Credit: Andrea Bauer

The only time I ever go into a bank these days is to argue about reversing an overdraft fee, so it was surreal to enter a former bank and be overcome by serenity—and that was prior to receiving a blissful massage within the vault’s walls.

Upon entering Virginia Montgomery’s Avondale home, I was welcomed by a healthy cat, thriving plants, and art-covered walls that act as a testament to the bank dweller’s creativity. Even on an overcast day, the warm light filtering through the skylights was matched by Montgomery’s calm and graceful demeanor.

Built in 1919 and currently dubbed the Palmer/Fey Trust—which is a combination of the current owners’ last names—the bank has been rented out over the last several years. Montgomery, a natural therapeutic specialist (or massage therapist) who’s been there six, has turned the wide-open space into a cozy home and work environment.

“I want it to feel really intimate and professional,” she says. “[Clients] can feel more at home than at a place of business, though I do my best to keep a degree of separation for my own sense of privacy as well.”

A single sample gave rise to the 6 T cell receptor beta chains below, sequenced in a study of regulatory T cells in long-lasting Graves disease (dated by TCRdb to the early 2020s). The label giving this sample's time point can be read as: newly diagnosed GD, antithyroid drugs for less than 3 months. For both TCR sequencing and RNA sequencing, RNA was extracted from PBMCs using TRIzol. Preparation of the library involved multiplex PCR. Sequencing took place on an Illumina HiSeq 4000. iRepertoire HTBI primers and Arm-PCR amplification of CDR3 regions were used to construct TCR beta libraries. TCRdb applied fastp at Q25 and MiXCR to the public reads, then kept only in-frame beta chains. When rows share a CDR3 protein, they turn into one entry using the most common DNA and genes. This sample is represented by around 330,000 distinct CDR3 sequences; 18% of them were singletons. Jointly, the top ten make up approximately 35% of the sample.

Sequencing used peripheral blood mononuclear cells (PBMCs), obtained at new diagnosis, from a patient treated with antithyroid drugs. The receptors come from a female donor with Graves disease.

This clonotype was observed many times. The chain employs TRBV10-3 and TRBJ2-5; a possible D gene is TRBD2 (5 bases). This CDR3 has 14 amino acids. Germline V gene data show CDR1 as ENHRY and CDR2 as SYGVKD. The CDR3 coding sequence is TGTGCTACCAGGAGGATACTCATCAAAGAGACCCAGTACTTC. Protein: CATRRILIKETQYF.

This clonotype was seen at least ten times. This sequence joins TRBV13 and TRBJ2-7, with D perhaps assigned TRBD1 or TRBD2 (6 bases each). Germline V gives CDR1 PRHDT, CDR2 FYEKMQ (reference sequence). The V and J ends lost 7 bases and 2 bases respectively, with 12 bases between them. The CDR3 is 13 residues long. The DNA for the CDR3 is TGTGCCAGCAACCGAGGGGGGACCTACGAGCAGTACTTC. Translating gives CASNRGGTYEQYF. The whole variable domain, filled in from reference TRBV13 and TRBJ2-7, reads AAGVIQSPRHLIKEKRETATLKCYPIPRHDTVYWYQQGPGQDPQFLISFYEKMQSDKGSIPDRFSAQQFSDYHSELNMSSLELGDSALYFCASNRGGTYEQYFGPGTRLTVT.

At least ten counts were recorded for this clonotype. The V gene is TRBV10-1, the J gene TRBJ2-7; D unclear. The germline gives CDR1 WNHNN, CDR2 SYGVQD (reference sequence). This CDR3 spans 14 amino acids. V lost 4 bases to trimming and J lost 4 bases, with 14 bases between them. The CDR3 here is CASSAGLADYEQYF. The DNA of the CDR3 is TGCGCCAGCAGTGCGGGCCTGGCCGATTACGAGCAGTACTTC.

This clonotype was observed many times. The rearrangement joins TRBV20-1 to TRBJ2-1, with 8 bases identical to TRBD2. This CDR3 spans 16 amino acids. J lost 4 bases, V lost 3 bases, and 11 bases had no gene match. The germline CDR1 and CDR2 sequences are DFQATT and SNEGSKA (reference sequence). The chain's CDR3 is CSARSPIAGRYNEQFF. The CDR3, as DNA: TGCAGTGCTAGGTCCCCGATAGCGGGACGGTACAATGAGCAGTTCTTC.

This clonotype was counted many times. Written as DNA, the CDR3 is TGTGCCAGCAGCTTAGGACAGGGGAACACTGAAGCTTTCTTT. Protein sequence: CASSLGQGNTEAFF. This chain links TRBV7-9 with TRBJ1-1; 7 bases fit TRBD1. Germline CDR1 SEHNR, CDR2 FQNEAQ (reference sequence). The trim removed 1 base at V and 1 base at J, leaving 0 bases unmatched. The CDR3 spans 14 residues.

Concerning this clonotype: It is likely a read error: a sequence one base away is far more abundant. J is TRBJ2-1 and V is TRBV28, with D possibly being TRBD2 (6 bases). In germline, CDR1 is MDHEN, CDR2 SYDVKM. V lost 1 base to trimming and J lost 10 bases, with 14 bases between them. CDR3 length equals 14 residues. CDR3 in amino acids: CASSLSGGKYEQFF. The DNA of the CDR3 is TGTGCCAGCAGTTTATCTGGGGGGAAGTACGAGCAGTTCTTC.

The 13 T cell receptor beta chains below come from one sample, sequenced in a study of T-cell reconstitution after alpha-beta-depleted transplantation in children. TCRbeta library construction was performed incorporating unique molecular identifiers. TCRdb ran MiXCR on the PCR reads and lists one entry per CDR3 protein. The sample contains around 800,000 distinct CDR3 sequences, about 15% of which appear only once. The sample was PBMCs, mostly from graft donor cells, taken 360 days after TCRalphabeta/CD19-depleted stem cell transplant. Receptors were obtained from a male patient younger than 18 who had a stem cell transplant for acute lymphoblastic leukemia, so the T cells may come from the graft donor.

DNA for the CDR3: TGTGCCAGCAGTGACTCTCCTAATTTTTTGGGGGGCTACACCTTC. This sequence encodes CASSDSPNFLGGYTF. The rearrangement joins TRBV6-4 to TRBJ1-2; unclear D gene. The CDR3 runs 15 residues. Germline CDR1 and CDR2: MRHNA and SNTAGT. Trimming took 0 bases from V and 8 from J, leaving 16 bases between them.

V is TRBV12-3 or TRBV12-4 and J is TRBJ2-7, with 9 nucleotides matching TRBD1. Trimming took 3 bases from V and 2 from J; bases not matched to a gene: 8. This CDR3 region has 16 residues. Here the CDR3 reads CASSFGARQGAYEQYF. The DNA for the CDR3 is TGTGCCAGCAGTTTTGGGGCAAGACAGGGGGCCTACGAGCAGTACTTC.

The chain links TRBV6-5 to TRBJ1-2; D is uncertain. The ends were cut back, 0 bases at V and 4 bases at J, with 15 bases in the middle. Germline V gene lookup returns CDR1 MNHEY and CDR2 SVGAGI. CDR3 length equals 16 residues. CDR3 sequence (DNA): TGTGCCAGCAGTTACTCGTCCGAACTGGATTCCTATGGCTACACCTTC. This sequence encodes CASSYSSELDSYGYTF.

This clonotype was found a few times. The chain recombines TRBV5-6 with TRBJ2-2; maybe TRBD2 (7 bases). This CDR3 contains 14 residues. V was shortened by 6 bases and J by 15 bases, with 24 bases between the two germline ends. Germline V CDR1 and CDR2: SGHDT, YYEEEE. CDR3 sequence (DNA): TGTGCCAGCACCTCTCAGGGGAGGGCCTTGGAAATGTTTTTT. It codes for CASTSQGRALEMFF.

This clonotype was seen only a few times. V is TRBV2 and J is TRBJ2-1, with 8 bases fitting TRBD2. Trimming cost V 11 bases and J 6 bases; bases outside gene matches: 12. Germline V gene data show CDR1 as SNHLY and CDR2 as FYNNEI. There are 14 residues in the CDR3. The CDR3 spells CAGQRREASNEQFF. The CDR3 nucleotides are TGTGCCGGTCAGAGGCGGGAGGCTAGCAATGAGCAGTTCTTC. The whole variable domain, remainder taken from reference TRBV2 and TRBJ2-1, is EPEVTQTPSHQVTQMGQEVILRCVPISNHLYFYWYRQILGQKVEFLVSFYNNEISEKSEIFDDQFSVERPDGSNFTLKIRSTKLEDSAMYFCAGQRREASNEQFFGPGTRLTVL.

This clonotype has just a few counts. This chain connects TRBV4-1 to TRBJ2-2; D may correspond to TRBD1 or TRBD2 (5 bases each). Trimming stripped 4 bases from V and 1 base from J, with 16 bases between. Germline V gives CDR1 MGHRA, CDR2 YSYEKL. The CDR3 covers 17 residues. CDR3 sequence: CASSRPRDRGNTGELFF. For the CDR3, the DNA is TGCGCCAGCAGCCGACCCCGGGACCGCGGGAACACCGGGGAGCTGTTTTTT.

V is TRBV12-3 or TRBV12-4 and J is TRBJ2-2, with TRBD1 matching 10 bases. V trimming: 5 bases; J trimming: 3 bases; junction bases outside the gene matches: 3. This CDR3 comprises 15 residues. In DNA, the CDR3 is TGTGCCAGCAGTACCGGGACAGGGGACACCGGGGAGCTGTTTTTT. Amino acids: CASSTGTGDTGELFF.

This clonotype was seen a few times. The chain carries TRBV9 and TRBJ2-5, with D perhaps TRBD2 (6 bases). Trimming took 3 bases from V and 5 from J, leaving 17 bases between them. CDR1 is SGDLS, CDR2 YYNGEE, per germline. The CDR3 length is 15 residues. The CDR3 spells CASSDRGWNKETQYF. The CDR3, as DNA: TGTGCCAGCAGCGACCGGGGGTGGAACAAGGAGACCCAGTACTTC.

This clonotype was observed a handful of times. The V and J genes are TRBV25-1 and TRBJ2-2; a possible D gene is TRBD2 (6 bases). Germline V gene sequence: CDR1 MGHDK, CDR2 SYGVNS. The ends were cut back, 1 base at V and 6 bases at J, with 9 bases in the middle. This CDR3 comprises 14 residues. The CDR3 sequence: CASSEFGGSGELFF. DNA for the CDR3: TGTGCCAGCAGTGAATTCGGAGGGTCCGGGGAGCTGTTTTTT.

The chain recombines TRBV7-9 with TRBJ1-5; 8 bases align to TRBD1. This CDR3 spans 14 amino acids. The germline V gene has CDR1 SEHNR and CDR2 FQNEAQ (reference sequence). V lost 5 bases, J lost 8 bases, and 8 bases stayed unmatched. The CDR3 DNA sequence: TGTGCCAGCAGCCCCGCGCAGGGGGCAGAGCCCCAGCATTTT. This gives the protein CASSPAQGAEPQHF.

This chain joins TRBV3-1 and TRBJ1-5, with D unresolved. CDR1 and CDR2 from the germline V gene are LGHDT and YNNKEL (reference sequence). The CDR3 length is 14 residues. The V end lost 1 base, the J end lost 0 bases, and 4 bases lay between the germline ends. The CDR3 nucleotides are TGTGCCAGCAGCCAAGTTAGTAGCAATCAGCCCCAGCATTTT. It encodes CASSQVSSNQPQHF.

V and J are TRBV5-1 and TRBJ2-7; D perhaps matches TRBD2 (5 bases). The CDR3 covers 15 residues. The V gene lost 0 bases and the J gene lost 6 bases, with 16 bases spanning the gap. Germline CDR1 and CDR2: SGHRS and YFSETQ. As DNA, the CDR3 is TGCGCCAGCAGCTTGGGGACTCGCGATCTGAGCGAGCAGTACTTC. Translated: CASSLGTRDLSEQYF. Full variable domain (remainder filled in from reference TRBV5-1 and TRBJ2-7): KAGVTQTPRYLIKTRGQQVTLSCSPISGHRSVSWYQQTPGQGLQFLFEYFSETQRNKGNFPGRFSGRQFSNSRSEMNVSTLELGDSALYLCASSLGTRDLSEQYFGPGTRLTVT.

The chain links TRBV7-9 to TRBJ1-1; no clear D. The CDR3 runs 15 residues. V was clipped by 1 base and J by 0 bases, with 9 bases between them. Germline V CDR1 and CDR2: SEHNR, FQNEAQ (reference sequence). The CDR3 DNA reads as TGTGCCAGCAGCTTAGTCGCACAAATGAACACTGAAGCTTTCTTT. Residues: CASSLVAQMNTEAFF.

The space is partitioned to create a kitchen—adorned with handmade clay pots—an office covered in drawings, a tiny rehearsal space that accommodates Montgomery’s drum kit, a massage studio in the vault, and a living room area, complete with a good-lookin’ record collection, where clients can relax or take a nap on the couch after a massage.

Aside from the vault, the most enviable aspect of this space is the bedroom: a custom-made, A-frame house structure designed to fit the exact dimensions of her bed, a dresser, and a chair. Montgomery came across the idea while looking through design magazines and showed the structure to friend (and local music darling) Bobby Conn.

“I can build that,” he said. And it was so.

The best thing about the place? You can experience it, too. Just book an appointment at